MILAN (Reuters) -CNH Industrial is set to include its defence and special vehicle businesses in a plan to spin-off assets to speed up the process after delays due to the COVID-19 crisis, a source told Reuters on Wednesday.
CNH Industrial, which is controlled by Exor, the holding company of Italy’s Agnelli family, declined to comment.
The industrial equipment and automotive group said in 2019 it planned to split into two and separately list its lower-margin Iveco truck and bus business along with its FPT engine division to boost asset values and streamline its businesses.
As part of this plan, the defence and special vehicle businesses were originally going to remain within CNH Industrial, along with its agriculture and construction units.
The plan was due to be completed in early 2021, but it has been delayed by the COVID-19 pandemic.
The group does not provide separate sales figures for its defence and special vehicle businesses, but some analysts estimate their combined sales amount to around 8% of CNH’s total revenues, which stood at $26 billion last year.
Exor had pledged to remain “the shareholder of reference” in both companies, following the completion of the spin-off process.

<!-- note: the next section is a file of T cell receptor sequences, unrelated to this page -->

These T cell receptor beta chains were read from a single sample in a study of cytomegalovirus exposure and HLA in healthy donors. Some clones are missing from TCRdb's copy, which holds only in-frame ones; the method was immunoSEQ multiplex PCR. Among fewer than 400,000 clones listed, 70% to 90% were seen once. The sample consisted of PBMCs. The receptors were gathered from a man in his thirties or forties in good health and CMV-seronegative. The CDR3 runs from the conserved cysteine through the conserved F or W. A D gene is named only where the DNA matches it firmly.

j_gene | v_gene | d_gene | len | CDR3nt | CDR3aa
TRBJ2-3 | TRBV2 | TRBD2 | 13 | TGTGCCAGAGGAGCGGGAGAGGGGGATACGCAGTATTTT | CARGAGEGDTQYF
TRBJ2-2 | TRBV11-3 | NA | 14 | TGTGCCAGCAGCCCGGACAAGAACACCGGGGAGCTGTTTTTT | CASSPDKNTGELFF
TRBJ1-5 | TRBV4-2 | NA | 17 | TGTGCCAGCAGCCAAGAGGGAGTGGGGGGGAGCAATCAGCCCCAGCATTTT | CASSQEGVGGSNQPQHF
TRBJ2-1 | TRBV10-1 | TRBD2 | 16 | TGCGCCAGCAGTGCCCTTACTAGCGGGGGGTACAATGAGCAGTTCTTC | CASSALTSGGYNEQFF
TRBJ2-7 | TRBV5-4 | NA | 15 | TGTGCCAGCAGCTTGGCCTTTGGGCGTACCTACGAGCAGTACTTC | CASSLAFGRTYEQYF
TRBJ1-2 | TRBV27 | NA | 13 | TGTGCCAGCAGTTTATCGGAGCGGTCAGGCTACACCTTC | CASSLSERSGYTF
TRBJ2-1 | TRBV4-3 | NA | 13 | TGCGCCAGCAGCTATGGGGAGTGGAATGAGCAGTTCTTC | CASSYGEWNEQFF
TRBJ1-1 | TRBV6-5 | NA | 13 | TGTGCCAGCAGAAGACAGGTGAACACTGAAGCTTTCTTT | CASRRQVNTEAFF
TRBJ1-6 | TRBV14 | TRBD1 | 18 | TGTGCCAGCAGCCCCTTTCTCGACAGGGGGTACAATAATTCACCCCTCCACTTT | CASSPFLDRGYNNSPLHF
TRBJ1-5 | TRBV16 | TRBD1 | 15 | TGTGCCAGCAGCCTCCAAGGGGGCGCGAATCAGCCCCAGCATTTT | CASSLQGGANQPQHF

CNH however has held talks with China’s FAW Jiefang over a possible sale of Iveco, the smallest of Europe’s traditional truckmakers, which competes with the likes of Volkswagen, Daimler and Volvo Group.
But talks collapsed earlier this month due to disagreement over the assets’ valuation and amid fears that the Italian government could stop the deal.
CNH, with a market capitalisation of around 17.5 billion euros ($21.1 billion), said it was now continuing to pursue its plan to spin-off its truck, bus and engine businesses, aiming to complete it in early 2022.
Keeping the defence and special vehicles in the truck division would simplify the spin-off process and speed it up, helping the group to meet its deadline. The special vehicles include Astra heavy duty trucks used in quarries and Magirus fire fighting vehicles.
“They have been part of Iveco for decades,” the source said. “The two companies resulting from the spin-off would also be more homogeneous.”
Iveco’s defence business produces armoured vehicles based on the group’s special vehicles.
The source also said CNH was planning to keep the defence business as a separate company within the group to be spun off.
This would make it easier to strip it out if, in the future, there were to be a bid for the whole truck business after its spin-off, the source said.
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Reporting by Giulio Piovaccari. Editing by Giulia Segreti and Jane Merriman
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